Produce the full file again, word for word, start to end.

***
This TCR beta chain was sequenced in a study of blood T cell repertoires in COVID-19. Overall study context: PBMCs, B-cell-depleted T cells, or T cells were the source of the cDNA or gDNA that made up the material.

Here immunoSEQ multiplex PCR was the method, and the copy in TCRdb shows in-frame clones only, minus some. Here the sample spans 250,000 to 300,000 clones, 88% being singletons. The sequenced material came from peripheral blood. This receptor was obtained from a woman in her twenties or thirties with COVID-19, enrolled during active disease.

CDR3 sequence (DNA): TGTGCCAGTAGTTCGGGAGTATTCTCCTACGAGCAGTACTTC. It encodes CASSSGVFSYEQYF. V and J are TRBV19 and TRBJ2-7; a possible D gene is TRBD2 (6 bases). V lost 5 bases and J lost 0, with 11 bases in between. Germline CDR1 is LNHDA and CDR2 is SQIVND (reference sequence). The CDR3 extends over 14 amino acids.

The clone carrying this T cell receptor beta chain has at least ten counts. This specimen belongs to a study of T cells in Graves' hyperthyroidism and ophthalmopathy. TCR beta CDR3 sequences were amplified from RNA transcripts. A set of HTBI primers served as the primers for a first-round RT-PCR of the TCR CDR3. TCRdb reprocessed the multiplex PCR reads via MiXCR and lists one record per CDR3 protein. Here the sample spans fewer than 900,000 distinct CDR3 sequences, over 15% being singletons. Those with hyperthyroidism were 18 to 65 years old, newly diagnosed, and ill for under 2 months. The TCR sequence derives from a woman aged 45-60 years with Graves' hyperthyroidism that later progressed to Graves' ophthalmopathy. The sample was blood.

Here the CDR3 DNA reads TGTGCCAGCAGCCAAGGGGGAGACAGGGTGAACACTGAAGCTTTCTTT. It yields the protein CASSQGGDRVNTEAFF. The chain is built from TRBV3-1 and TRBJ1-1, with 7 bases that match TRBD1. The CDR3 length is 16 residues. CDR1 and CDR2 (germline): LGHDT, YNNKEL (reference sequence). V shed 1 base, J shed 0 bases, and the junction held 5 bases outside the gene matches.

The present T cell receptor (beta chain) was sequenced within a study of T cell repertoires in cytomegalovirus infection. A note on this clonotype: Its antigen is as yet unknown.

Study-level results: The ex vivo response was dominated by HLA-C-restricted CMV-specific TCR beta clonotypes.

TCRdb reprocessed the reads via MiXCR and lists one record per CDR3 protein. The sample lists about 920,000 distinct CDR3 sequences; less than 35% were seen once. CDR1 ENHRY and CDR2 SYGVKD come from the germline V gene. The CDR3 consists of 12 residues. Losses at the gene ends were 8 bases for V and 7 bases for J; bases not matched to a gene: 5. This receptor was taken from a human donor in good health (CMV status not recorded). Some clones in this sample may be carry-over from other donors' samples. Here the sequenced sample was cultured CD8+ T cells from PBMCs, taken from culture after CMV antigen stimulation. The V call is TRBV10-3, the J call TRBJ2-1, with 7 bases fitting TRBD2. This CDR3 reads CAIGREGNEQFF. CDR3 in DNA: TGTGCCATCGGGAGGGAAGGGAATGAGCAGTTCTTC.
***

This TCR beta chain was sequenced in a study of blood T cell repertoires in COVID-19. Overall study context: PBMCs, B-cell-depleted T cells, or T cells were the source of the cDNA or gDNA that made up the material.

Here immunoSEQ multiplex PCR was the method, and the copy in TCRdb shows in-frame clones only, minus some. Here the sample spans 250,000 to 300,000 clones, 88% being singletons. The sequenced material came from peripheral blood. This receptor was obtained from a woman in her twenties or thirties with COVID-19, enrolled during active disease.

CDR3 sequence (DNA): TGTGCCAGTAGTTCGGGAGTATTCTCCTACGAGCAGTACTTC. It encodes CASSSGVFSYEQYF. V and J are TRBV19 and TRBJ2-7; a possible D gene is TRBD2 (6 bases). V lost 5 bases and J lost 0, with 11 bases in between. Germline CDR1 is LNHDA and CDR2 is SQIVND (reference sequence). The CDR3 extends over 14 amino acids.

The clone carrying this T cell receptor beta chain has at least ten counts. This specimen belongs to a study of T cells in Graves' hyperthyroidism and ophthalmopathy. TCR beta CDR3 sequences were amplified from RNA transcripts. A set of HTBI primers served as the primers for a first-round RT-PCR of the TCR CDR3. TCRdb reprocessed the multiplex PCR reads via MiXCR and lists one record per CDR3 protein. Here the sample spans fewer than 900,000 distinct CDR3 sequences, over 15% being singletons. Those with hyperthyroidism were 18 to 65 years old, newly diagnosed, and ill for under 2 months. The TCR sequence derives from a woman aged 45-60 years with Graves' hyperthyroidism that later progressed to Graves' ophthalmopathy. The sample was blood.

Here the CDR3 DNA reads TGTGCCAGCAGCCAAGGGGGAGACAGGGTGAACACTGAAGCTTTCTTT. It yields the protein CASSQGGDRVNTEAFF. The chain is built from TRBV3-1 and TRBJ1-1, with 7 bases that match TRBD1. The CDR3 length is 16 residues. CDR1 and CDR2 (germline): LGHDT, YNNKEL (reference sequence). V shed 1 base, J shed 0 bases, and the junction held 5 bases outside the gene matches.

The present T cell receptor (beta chain) was sequenced within a study of T cell repertoires in cytomegalovirus infection. A note on this clonotype: Its antigen is as yet unknown.

Study-level results: The ex vivo response was dominated by HLA-C-restricted CMV-specific TCR beta clonotypes.

TCRdb reprocessed the reads via MiXCR and lists one record per CDR3 protein. The sample lists about 920,000 distinct CDR3 sequences; less than 35% were seen once. CDR1 ENHRY and CDR2 SYGVKD come from the germline V gene. The CDR3 consists of 12 residues. Losses at the gene ends were 8 bases for V and 7 bases for J; bases not matched to a gene: 5. This receptor was taken from a human donor in good health (CMV status not recorded). Some clones in this sample may be carry-over from other donors' samples. Here the sequenced sample was cultured CD8+ T cells from PBMCs, taken from culture after CMV antigen stimulation. The V call is TRBV10-3, the J call TRBJ2-1, with 7 bases fitting TRBD2. This CDR3 reads CAIGREGNEQFF. CDR3 in DNA: TGTGCCATCGGGAGGGAAGGGAATGAGCAGTTCTTC.